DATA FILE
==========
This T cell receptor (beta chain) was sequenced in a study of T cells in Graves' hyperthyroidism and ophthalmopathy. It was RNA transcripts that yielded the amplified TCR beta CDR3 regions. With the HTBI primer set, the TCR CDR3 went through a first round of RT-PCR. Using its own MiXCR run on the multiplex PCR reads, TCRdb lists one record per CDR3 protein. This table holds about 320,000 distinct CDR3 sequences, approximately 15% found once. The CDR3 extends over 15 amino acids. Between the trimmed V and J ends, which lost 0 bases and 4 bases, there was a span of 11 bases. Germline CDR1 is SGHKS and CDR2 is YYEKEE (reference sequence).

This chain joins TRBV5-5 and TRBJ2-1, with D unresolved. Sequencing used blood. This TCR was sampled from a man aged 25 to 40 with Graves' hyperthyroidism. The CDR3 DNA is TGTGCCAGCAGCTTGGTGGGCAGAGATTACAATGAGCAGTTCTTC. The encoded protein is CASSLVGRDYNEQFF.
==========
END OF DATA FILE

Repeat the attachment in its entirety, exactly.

This T cell receptor (beta chain) was sequenced in a study of T cells in Graves' hyperthyroidism and ophthalmopathy. It was RNA transcripts that yielded the amplified TCR beta CDR3 regions. With the HTBI primer set, the TCR CDR3 went through a first round of RT-PCR. Using its own MiXCR run on the multiplex PCR reads, TCRdb lists one record per CDR3 protein. This table holds about 320,000 distinct CDR3 sequences, approximately 15% found once. The CDR3 extends over 15 amino acids. Between the trimmed V and J ends, which lost 0 bases and 4 bases, there was a span of 11 bases. Germline CDR1 is SGHKS and CDR2 is YYEKEE (reference sequence).

This chain joins TRBV5-5 and TRBJ2-1, with D unresolved. Sequencing used blood. This TCR was sampled from a man aged 25 to 40 with Graves' hyperthyroidism. The CDR3 DNA is TGTGCCAGCAGCTTGGTGGGCAGAGATTACAATGAGCAGTTCTTC. The encoded protein is CASSLVGRDYNEQFF.